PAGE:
BBC's good sport

Profile: Desmond Lynam; They all love Des. Geraldine Bedell on the commentator who knows it's a game

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A conversation overheard the day after the Euro 96 final between one of the new breed of female football fans and male friend:

Woman: "Ruud Gullitt's brilliant. And Alan Hansen - compelling."

Man: "Yeah. And of course we all love Des."

Woman: "Oh yes!"

Desmond Lynam, the BBC's chief sports anchorman, has hardly been off our screens all summer. First there was Euro 96, then Wimbledon. This Friday a fortnight of Olympic coverage begins, anchored at peak times (during the early and late evening programmes) by Lynam. After so many hours of live television, any other presenter (one thinks of Esther Rantzen and Terry Wogan) might begin to seem over-exposed. But we all love Des.

Atlanta will be Lynam's seventh summer Olympics for the BBC - yet, extraordinarily for someone who has been so much a part of national life for so long, he provokes scarcely a murmur of complaint. Sports journalists admire his acuity, colleagues and rivals admire his stylishness and television critics wonder at his self-effacing poise.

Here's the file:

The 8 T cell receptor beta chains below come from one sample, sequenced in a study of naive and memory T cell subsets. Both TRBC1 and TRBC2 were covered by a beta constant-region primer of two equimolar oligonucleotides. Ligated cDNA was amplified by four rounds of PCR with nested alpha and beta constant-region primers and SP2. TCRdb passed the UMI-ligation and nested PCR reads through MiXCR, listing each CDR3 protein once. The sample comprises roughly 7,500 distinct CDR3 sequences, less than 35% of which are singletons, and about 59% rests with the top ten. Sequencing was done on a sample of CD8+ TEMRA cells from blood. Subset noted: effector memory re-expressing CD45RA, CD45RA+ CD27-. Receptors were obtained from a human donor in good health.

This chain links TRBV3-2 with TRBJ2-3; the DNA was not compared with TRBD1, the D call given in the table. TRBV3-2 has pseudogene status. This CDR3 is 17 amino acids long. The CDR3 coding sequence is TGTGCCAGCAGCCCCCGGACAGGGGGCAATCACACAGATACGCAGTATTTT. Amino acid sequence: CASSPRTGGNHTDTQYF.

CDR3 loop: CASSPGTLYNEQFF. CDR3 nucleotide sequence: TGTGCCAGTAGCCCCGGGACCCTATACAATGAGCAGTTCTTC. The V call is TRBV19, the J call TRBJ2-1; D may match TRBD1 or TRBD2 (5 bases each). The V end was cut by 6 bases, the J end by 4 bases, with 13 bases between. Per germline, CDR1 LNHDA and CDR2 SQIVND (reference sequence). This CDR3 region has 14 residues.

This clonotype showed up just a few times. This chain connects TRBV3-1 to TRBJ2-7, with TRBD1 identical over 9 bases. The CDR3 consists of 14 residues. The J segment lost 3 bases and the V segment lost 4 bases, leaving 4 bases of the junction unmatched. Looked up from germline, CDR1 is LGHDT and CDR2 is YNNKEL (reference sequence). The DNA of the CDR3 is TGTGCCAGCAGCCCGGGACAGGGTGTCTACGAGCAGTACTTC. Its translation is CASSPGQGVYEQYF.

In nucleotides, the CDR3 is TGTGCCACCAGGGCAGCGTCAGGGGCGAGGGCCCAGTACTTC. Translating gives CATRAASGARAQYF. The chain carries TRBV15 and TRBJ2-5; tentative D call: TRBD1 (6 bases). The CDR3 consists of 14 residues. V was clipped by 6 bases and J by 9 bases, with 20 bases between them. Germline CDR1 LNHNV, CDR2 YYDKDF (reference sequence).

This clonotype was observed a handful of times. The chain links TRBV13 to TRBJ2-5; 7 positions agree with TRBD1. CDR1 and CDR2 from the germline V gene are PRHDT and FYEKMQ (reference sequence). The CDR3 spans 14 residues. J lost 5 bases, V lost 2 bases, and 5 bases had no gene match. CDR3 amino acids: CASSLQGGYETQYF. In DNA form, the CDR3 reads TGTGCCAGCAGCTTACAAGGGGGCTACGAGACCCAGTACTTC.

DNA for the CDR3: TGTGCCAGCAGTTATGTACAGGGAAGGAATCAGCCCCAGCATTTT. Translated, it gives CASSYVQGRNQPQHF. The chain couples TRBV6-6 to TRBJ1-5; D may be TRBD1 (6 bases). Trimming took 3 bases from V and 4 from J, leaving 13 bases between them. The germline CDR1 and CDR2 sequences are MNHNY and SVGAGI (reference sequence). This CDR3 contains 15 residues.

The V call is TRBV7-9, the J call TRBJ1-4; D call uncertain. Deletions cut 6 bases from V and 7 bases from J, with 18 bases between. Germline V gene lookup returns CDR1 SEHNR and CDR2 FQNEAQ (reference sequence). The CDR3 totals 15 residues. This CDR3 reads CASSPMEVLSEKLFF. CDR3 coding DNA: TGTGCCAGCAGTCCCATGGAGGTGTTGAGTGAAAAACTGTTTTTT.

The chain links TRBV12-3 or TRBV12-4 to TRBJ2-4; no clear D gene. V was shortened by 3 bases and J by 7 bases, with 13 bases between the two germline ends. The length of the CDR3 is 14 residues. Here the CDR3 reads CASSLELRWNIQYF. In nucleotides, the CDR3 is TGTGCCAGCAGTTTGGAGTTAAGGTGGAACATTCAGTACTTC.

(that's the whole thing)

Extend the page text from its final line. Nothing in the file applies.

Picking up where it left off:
Bob Wilson, who was pitched against him on ITV during Euro 96, worked with him at the BBC for 20 years and is one of his staunchest admirers, insists that there are plenty of people who are jealous. But you wouldn't know it; even women feel warmly towards Lynam. In some cases this may be because, in tabloidspeak, he's "Dishy Des". But it's also his sheer professional inclusiveness. He is empathetic rather than blokeish; he speaks directly to his audience, as if he'd just popped back from the kitchen with teabags in one hand and the pot in the other because he'd thought of something else he wanted to say.